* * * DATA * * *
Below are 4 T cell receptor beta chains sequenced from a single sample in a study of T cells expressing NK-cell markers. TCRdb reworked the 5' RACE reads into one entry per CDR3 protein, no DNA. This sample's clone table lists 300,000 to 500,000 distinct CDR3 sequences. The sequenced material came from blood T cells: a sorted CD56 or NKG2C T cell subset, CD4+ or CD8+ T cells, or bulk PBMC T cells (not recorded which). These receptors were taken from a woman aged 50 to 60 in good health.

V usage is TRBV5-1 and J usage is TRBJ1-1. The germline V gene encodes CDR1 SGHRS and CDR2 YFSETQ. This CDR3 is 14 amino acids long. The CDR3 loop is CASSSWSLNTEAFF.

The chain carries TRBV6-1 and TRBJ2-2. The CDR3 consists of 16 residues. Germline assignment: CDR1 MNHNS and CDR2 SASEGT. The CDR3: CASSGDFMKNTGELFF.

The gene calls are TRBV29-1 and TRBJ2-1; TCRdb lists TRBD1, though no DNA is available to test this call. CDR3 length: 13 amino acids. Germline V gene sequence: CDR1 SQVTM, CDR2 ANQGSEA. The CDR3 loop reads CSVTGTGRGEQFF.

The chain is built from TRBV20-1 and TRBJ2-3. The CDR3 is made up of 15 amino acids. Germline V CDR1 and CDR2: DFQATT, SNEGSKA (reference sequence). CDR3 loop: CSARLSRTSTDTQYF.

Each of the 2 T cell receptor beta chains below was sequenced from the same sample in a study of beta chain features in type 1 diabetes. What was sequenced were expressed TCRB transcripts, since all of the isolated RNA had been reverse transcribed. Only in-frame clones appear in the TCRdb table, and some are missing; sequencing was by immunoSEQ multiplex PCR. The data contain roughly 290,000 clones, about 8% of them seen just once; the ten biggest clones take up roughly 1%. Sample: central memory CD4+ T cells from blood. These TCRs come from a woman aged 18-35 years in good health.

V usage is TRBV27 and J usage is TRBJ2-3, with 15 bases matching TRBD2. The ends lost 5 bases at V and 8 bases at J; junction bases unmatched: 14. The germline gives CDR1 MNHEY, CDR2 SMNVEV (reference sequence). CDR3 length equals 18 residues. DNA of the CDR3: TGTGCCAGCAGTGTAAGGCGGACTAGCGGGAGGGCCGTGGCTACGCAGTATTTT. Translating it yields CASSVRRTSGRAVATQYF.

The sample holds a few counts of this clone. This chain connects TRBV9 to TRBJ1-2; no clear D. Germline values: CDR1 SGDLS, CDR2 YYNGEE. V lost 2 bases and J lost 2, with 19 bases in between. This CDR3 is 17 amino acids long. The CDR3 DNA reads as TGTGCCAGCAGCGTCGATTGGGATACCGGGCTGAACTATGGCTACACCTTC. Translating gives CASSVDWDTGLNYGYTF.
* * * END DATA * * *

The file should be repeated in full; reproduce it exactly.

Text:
Below are 4 T cell receptor beta chains sequenced from a single sample in a study of T cells expressing NK-cell markers. TCRdb reworked the 5' RACE reads into one entry per CDR3 protein, no DNA. This sample's clone table lists 300,000 to 500,000 distinct CDR3 sequences. The sequenced material came from blood T cells: a sorted CD56 or NKG2C T cell subset, CD4+ or CD8+ T cells, or bulk PBMC T cells (not recorded which). These receptors were taken from a woman aged 50 to 60 in good health.

V usage is TRBV5-1 and J usage is TRBJ1-1. The germline V gene encodes CDR1 SGHRS and CDR2 YFSETQ. This CDR3 is 14 amino acids long. The CDR3 loop is CASSSWSLNTEAFF.

The chain carries TRBV6-1 and TRBJ2-2. The CDR3 consists of 16 residues. Germline assignment: CDR1 MNHNS and CDR2 SASEGT. The CDR3: CASSGDFMKNTGELFF.

The gene calls are TRBV29-1 and TRBJ2-1; TCRdb lists TRBD1, though no DNA is available to test this call. CDR3 length: 13 amino acids. Germline V gene sequence: CDR1 SQVTM, CDR2 ANQGSEA. The CDR3 loop reads CSVTGTGRGEQFF.

The chain is built from TRBV20-1 and TRBJ2-3. The CDR3 is made up of 15 amino acids. Germline V CDR1 and CDR2: DFQATT, SNEGSKA (reference sequence). CDR3 loop: CSARLSRTSTDTQYF.

Each of the 2 T cell receptor beta chains below was sequenced from the same sample in a study of beta chain features in type 1 diabetes. What was sequenced were expressed TCRB transcripts, since all of the isolated RNA had been reverse transcribed. Only in-frame clones appear in the TCRdb table, and some are missing; sequencing was by immunoSEQ multiplex PCR. The data contain roughly 290,000 clones, about 8% of them seen just once; the ten biggest clones take up roughly 1%. Sample: central memory CD4+ T cells from blood. These TCRs come from a woman aged 18-35 years in good health.

V usage is TRBV27 and J usage is TRBJ2-3, with 15 bases matching TRBD2. The ends lost 5 bases at V and 8 bases at J; junction bases unmatched: 14. The germline gives CDR1 MNHEY, CDR2 SMNVEV (reference sequence). CDR3 length equals 18 residues. DNA of the CDR3: TGTGCCAGCAGTGTAAGGCGGACTAGCGGGAGGGCCGTGGCTACGCAGTATTTT. Translating it yields CASSVRRTSGRAVATQYF.

The sample holds a few counts of this clone. This chain connects TRBV9 to TRBJ1-2; no clear D. Germline values: CDR1 SGDLS, CDR2 YYNGEE. V lost 2 bases and J lost 2, with 19 bases in between. This CDR3 is 17 amino acids long. The CDR3 DNA reads as TGTGCCAGCAGCGTCGATTGGGATACCGGGCTGAACTATGGCTACACCTTC. Translating gives CASSVDWDTGLNYGYTF.